CD reviewArtist: Norman ChaukeAlbum: Jazz DikasReviewed by: Yingwani MashabaProduced by: Gallo Records
In an industry that chops heads and suffocates talent, South Africa is a sea bubbling with tenacious young voices eager to take on the hostile industry and triumph against all odds.
Hailing from the dusty township of Hammanskraal, a jazz troubadour emerges from the shadows to make a breakthrough in the music circles."Jazz Dikas" is Norman Chauke's nine-track debut album.The album is in Setswana, Xitsonga and English.
Threaded with a careful blend of infectious drum beat, pulsating percussion and echanting alto sax, soothing piano melodies complement lively and energetic vocals.
In my first encounter with this CD I fell in love with all the tracks in this new offering immediately.But if I were to be persuaded to pick and choose which tracks stand out, I would choose track eight and nine. Song number eight pays homage to Mama Winnie Madikizela-Mandela for being the strong mother that she is, even in the face of extreme difficulty that she suffered during the dark days of apartheid.
Track nine which is delivered in the romantic Xitsonga language, is a moving tribute to a gallant soldier of our struggle, Mbuyisa Makubu, whose whereabouts are not known to this day.
This track will leave no dry eyes to any struggle-conscious, freedom loving person from Mzansi, the mother continent."Jazz Dikas" will elevate Chauke to a cult symbol in jazz history.
This CD is definitely going to win over new converts to jazz and cement the marriage with hardcore jazz cats. It is a must-have treasure trophy in your music collection.
For the African centuryMbulaheni Enos Mbodi
Though you have been manipulatedDivided and given namesSome even suggest you are darkYet they milk you until their hands are soreFor the stones that God made for usThey walk about talking democracyWhilst they think of better ways.
To drain the oil and cause brothers to fightThey talk peace but arm brothers against each otherYour kids canâ€™t even swim the NileGun sounds can be heard all overMortars dominate the calmness of the mountainsScreams of young ones can be heard in the valley.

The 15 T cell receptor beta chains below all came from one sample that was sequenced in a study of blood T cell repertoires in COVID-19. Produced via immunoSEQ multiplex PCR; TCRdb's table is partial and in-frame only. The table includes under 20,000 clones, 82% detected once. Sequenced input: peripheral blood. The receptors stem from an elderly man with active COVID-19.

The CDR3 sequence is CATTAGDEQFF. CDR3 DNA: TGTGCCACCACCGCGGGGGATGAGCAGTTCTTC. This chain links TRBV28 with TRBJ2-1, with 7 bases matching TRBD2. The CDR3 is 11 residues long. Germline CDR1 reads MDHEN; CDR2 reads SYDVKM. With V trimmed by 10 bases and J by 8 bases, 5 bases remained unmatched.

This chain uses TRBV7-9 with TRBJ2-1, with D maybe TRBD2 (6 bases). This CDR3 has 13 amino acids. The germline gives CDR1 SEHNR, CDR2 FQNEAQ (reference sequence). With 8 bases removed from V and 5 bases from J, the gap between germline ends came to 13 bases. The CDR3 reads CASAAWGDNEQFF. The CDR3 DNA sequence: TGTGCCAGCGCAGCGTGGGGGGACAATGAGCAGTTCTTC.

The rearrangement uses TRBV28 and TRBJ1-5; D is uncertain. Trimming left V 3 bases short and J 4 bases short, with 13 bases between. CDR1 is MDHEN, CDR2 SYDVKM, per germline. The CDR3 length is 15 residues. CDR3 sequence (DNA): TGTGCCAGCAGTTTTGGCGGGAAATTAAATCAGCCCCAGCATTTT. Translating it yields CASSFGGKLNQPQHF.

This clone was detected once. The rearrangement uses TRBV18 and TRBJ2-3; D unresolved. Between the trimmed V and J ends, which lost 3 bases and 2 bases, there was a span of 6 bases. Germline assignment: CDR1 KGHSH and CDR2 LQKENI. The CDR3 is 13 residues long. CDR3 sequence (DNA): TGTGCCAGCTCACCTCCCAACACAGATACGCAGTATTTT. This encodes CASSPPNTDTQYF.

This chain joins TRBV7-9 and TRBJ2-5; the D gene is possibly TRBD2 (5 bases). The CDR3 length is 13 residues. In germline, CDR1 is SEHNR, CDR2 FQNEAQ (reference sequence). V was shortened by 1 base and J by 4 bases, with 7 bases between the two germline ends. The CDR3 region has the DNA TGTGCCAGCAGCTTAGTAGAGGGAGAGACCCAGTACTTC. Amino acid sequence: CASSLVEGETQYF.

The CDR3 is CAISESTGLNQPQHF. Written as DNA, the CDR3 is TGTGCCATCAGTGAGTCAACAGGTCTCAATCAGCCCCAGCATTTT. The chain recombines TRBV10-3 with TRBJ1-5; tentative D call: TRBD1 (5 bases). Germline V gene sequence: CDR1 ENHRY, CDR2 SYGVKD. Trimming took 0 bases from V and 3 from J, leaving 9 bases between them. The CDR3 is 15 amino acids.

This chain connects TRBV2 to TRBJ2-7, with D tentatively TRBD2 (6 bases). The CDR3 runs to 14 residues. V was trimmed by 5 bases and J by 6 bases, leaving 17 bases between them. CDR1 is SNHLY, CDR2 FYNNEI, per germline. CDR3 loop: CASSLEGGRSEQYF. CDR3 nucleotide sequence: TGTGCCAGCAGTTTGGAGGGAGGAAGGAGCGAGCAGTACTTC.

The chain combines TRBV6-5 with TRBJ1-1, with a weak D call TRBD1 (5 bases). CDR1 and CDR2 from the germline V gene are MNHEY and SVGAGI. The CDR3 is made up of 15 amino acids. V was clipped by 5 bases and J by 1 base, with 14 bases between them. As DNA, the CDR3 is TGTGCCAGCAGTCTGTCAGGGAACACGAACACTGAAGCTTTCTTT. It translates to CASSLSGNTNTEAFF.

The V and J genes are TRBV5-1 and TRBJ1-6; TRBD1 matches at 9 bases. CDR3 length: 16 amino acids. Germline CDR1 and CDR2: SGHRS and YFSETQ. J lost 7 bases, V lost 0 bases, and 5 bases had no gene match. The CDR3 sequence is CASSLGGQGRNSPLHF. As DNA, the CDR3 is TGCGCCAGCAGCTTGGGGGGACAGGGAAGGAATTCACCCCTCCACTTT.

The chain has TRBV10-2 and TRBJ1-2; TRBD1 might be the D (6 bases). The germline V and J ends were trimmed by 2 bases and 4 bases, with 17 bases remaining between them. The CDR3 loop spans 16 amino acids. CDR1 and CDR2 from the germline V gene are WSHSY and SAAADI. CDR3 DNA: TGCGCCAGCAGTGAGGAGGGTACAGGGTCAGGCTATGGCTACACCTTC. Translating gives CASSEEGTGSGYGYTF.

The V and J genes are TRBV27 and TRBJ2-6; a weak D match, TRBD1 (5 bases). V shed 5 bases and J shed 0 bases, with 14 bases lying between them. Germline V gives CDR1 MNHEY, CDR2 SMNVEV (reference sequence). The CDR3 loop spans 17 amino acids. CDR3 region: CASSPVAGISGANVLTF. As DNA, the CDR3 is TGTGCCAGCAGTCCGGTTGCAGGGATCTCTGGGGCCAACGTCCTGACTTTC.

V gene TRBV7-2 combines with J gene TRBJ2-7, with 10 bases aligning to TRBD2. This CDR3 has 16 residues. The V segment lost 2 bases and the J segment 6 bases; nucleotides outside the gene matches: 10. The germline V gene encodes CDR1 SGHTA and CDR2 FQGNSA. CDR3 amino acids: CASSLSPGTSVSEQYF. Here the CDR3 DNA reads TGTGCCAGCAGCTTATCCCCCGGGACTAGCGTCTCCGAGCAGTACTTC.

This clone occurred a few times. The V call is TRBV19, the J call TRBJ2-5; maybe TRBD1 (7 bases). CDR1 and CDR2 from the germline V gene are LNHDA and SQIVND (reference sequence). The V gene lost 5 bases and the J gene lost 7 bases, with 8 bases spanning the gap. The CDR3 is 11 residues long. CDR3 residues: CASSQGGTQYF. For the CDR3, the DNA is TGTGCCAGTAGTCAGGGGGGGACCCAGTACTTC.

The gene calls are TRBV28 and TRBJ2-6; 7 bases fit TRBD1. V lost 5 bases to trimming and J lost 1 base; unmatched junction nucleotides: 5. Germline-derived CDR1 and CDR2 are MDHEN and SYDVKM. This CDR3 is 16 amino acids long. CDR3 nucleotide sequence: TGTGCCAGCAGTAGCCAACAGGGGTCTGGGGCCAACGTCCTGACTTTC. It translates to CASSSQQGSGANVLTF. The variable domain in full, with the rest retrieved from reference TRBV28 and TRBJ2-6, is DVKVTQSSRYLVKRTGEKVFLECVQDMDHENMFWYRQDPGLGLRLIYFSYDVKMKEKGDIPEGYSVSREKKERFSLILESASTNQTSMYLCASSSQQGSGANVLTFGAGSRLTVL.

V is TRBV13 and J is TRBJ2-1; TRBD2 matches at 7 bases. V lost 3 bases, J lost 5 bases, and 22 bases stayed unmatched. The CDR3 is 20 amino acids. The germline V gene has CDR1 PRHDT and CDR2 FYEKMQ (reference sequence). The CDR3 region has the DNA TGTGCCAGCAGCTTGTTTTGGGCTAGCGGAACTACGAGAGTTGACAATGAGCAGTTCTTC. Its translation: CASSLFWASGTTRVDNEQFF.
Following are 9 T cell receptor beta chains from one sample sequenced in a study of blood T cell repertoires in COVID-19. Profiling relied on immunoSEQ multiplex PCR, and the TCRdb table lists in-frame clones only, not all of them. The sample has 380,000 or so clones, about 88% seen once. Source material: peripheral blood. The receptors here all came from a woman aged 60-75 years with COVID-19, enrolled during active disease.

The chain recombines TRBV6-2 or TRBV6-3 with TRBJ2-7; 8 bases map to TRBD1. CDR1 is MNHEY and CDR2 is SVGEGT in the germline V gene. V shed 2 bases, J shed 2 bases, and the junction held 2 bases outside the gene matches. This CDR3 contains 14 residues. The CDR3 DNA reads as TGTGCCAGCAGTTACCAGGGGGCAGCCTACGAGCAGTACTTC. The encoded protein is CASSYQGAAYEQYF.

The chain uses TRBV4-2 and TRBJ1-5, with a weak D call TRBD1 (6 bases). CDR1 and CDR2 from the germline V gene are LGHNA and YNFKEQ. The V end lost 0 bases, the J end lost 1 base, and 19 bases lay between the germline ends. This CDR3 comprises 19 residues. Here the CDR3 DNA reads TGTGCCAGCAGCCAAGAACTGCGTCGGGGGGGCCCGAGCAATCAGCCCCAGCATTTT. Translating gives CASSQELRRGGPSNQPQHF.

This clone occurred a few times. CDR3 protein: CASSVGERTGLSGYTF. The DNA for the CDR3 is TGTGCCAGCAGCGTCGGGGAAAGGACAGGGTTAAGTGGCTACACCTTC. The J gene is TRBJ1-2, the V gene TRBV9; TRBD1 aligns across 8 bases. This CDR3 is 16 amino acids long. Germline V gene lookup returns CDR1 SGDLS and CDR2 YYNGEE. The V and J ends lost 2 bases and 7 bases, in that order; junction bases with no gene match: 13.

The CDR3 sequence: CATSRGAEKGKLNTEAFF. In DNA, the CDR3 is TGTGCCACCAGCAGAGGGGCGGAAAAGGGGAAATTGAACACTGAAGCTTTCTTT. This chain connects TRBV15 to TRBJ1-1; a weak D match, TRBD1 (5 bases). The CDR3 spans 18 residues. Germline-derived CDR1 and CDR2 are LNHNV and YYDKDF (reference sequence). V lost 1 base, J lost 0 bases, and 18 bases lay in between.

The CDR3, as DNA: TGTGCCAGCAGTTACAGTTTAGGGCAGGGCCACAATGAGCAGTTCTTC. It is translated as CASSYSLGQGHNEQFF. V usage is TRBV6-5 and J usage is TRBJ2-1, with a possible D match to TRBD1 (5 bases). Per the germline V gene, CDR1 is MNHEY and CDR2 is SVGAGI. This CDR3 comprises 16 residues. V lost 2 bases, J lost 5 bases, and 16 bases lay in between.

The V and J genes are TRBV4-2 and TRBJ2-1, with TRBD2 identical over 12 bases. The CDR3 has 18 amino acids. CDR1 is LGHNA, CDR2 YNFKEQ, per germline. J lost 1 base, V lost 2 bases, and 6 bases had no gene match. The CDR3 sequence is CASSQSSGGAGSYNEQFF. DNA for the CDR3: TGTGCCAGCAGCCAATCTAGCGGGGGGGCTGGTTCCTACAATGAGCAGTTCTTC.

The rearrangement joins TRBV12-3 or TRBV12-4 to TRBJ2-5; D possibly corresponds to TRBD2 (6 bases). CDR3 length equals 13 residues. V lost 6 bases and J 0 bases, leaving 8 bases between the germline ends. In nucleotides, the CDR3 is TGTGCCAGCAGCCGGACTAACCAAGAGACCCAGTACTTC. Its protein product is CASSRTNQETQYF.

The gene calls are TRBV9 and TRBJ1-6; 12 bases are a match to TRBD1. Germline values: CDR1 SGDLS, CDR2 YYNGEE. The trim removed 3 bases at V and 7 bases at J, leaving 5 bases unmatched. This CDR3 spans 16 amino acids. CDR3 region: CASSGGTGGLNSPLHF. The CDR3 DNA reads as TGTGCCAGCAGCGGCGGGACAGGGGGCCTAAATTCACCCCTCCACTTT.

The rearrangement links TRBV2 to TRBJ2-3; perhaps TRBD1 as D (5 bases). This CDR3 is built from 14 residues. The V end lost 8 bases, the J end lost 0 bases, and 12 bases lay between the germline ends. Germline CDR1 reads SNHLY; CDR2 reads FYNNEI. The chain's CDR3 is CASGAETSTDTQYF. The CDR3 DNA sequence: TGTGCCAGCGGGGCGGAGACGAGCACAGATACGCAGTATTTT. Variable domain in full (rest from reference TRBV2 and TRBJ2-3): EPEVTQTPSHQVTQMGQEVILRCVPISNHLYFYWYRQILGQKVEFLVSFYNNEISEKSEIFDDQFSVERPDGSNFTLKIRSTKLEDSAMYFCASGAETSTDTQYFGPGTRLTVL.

All they beg for is not to be fed bulletsRather they cry to at least not die hungryLeaders have become thirsty for the blood of those they want to lead Ideological differences are solved by guns and mortars.
You have been made with landscapes beyond imagination However the mountains are filled with cannibals waiting to pounce When will the kids sing under the moonlight? When will the elders tell folktales around the bonfire?When will lullabies be sung without interruption?Look the green valleys are littered with skulls Bones of the brave but unarmed Stabbed and sliced just for the sake of politics.
I see the Baobab tree where the village was led from Deserted and forsaken The kids are running aimlessly around dead bodies Flies outnumber the people in some villages.
The generations to come need not inherit the ruins Where is the spirit of togetherness? Do you see the thieves are manipulating your barns? When will you wake up from your deep sleep? When will you take charge of your family?
How do you go to sleep when there are skirmishes and squabbles everywhere?
Do you see your rivers are turning red? The blood flows through the streams Let your children gather under the African sky to celebrate peace and love
Let there be whistles and ululation as the enemy disappears into eternity You have to wake up Take your mat and march on This is the African century!
Inside my chest
I surrender to youIn your beauty, I saw the other you.You live inside my chest,Where only life pumpsI delved under your skinAnd a fresh breath gave it a meaning.
I found new express,Twigged to this conversion of feelingsInto a sayable formBut I've discovered uncomfortable And yet liberating truth about me